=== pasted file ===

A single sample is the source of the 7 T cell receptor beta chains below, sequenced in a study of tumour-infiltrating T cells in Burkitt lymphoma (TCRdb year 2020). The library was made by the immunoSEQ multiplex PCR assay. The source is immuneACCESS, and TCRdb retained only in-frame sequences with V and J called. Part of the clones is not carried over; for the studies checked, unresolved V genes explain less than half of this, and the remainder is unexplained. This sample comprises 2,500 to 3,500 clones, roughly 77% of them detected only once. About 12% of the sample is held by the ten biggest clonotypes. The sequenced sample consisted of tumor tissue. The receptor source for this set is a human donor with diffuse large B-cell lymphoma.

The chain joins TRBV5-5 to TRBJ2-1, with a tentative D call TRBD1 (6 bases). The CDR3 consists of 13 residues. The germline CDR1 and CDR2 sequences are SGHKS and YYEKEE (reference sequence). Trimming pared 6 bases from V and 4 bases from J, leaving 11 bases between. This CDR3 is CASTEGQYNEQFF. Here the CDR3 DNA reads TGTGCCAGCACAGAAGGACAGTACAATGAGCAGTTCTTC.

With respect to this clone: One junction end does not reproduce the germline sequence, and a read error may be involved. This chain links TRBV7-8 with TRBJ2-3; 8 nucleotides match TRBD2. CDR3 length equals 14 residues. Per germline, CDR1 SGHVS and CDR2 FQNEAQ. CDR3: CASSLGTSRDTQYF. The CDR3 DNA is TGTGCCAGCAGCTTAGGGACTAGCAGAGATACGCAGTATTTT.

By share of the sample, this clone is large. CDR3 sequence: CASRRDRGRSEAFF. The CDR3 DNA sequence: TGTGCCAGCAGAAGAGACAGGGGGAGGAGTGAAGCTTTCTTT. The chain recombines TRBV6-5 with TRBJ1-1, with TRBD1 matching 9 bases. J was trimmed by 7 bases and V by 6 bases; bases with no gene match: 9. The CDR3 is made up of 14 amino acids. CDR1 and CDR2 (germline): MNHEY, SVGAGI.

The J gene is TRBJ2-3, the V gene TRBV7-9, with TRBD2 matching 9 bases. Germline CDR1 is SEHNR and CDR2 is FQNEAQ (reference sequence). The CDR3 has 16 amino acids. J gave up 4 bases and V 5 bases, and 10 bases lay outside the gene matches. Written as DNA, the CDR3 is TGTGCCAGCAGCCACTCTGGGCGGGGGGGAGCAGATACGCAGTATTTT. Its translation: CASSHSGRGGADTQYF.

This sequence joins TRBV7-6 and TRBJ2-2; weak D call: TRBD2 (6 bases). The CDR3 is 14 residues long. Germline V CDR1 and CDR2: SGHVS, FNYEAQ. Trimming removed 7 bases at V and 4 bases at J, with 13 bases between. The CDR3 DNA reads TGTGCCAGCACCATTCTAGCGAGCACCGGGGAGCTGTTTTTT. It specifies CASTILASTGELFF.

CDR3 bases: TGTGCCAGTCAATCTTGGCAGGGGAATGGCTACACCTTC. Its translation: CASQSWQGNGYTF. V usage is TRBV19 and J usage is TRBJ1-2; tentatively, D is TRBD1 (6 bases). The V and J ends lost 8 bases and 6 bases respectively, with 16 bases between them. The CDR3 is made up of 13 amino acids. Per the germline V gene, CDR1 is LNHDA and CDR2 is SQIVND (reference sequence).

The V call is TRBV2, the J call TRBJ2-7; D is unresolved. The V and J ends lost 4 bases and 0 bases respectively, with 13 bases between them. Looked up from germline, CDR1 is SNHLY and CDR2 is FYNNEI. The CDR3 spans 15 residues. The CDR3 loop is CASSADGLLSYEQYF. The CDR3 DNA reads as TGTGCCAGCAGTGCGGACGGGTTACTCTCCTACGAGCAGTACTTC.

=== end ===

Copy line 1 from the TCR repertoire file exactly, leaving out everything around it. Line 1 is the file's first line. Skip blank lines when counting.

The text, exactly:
A single sample is the source of the 7 T cell receptor beta chains below, sequenced in a study of tumour-infiltrating T cells in Burkitt lymphoma (TCRdb year 2020). The library was made by the immunoSEQ multiplex PCR assay. The source is immuneACCESS, and TCRdb retained only in-frame sequences with V and J called. Part of the clones is not carried over; for the studies checked, unresolved V genes explain less than half of this, and the remainder is unexplained. This sample comprises 2,500 to 3,500 clones, roughly 77% of them detected only once. About 12% of the sample is held by the ten biggest clonotypes. The sequenced sample consisted of tumor tissue. The receptor source for this set is a human donor with diffuse large B-cell lymphoma.